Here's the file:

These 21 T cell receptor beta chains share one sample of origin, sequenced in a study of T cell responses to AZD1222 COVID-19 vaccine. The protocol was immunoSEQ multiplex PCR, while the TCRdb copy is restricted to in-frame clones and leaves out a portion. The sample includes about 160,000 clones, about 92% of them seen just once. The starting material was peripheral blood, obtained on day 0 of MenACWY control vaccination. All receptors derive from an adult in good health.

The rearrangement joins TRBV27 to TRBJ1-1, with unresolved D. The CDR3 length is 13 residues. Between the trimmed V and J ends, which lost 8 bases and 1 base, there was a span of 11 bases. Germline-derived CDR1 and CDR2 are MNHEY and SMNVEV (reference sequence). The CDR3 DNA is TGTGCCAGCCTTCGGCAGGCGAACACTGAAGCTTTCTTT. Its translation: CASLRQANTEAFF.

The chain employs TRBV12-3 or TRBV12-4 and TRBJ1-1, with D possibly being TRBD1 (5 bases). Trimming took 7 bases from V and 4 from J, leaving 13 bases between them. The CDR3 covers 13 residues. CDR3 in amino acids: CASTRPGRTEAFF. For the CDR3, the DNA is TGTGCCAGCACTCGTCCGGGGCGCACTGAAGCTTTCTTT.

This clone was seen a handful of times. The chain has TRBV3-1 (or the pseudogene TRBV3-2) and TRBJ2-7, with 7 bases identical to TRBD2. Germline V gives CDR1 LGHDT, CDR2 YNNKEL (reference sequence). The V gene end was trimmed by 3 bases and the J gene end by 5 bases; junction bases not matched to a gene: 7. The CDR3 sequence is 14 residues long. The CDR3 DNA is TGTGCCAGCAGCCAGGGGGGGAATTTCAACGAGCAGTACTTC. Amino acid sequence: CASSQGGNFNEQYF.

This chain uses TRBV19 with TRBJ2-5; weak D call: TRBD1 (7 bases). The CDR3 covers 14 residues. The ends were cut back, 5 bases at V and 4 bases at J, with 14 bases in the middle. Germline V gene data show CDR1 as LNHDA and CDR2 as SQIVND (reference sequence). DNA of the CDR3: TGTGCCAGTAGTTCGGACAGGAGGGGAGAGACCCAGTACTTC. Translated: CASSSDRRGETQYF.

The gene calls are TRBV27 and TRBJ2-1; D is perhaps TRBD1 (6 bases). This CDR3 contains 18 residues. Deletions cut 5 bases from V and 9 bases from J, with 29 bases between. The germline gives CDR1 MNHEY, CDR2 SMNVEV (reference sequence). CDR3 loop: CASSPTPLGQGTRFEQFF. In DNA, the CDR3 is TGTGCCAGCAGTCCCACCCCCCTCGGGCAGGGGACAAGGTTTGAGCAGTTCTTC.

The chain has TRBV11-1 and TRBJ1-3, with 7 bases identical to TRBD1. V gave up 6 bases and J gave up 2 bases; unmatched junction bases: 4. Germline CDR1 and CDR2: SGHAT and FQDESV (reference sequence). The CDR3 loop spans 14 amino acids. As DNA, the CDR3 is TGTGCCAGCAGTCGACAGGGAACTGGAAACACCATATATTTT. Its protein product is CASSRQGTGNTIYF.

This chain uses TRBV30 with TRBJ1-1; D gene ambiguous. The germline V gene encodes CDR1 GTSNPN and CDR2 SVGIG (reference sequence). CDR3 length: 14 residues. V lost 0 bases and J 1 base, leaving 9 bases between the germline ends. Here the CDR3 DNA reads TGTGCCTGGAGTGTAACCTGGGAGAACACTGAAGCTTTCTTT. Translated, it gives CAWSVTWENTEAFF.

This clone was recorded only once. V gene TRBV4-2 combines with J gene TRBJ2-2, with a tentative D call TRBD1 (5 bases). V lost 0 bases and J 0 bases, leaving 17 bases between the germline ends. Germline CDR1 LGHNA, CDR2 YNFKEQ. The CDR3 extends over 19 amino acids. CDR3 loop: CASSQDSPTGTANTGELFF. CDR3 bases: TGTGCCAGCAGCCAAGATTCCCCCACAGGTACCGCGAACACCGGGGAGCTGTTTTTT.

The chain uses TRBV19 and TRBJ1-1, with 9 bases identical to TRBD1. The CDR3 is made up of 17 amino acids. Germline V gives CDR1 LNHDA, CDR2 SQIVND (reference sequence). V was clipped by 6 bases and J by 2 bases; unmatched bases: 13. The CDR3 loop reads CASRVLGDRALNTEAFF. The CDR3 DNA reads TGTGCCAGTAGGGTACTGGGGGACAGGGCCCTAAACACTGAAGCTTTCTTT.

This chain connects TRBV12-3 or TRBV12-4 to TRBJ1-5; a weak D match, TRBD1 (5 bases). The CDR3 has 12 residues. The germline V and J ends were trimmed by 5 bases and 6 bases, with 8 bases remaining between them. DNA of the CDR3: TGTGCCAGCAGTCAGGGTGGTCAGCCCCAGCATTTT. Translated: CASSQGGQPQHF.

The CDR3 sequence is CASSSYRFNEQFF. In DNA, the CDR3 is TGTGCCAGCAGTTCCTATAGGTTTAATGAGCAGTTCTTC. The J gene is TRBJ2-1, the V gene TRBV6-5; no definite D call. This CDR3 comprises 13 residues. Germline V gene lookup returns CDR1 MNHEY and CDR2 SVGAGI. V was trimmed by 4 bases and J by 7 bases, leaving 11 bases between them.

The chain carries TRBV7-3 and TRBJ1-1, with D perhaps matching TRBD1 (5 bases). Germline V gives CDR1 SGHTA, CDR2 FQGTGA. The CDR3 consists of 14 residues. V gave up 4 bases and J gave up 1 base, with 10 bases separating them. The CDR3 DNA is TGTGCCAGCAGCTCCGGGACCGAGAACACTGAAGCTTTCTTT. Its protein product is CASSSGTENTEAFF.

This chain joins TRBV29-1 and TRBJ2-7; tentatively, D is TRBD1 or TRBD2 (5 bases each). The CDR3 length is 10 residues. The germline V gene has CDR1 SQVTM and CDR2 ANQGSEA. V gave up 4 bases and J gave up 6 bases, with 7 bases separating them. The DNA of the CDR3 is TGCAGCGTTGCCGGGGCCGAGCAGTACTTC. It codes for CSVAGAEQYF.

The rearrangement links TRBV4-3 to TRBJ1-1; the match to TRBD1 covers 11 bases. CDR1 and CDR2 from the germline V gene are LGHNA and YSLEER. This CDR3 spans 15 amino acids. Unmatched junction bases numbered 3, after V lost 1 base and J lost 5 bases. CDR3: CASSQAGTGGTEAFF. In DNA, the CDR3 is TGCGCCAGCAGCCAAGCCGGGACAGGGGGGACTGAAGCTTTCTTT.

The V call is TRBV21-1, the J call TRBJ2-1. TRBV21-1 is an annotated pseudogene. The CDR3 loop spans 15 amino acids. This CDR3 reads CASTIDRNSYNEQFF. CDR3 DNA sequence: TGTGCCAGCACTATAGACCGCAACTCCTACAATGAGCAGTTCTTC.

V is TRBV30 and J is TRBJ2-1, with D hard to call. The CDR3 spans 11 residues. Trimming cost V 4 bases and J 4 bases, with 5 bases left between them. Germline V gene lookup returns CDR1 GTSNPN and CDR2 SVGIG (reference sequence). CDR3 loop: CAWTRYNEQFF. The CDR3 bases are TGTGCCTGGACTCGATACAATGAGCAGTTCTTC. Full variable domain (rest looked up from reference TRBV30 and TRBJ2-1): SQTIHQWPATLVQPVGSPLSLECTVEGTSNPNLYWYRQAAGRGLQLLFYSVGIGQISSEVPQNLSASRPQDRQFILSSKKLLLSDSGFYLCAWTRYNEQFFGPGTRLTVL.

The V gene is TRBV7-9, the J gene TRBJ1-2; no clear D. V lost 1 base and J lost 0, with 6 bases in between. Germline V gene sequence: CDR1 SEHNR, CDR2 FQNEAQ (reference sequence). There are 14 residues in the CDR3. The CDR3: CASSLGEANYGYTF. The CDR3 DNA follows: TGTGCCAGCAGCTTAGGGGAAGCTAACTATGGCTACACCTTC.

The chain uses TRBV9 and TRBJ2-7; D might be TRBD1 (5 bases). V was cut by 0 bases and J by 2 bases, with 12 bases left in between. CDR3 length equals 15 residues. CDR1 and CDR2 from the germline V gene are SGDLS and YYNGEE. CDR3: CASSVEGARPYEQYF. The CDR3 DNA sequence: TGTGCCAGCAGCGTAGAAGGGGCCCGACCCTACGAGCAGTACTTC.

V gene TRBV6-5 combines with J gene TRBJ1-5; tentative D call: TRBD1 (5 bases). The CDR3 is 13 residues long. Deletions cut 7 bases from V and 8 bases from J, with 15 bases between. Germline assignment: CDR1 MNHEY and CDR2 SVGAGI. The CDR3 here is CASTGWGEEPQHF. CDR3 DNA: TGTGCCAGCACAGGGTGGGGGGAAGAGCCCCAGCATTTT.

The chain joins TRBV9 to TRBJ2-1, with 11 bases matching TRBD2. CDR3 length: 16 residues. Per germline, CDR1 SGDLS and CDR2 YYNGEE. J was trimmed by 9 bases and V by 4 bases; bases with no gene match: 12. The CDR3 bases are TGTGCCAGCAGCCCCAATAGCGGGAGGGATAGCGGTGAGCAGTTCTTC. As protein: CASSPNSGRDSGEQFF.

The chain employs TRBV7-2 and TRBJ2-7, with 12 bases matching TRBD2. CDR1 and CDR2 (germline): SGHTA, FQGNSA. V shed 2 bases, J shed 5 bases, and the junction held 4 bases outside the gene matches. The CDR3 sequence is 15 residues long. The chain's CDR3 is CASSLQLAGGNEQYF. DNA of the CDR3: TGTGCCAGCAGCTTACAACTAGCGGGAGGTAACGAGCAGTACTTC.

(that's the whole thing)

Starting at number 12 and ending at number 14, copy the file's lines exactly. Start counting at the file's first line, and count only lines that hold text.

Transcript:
The CDR3 sequence is CASSSYRFNEQFF. In DNA, the CDR3 is TGTGCCAGCAGTTCCTATAGGTTTAATGAGCAGTTCTTC. The J gene is TRBJ2-1, the V gene TRBV6-5; no definite D call. This CDR3 comprises 13 residues. Germline V gene lookup returns CDR1 MNHEY and CDR2 SVGAGI. V was trimmed by 4 bases and J by 7 bases, leaving 11 bases between them.

The chain carries TRBV7-3 and TRBJ1-1, with D perhaps matching TRBD1 (5 bases). Germline V gives CDR1 SGHTA, CDR2 FQGTGA. The CDR3 consists of 14 residues. V gave up 4 bases and J gave up 1 base, with 10 bases separating them. The CDR3 DNA is TGTGCCAGCAGCTCCGGGACCGAGAACACTGAAGCTTTCTTT. Its protein product is CASSSGTENTEAFF.

This chain joins TRBV29-1 and TRBJ2-7; tentatively, D is TRBD1 or TRBD2 (5 bases each). The CDR3 length is 10 residues. The germline V gene has CDR1 SQVTM and CDR2 ANQGSEA. V gave up 4 bases and J gave up 6 bases, with 7 bases separating them. The DNA of the CDR3 is TGCAGCGTTGCCGGGGCCGAGCAGTACTTC. It codes for CSVAGAEQYF.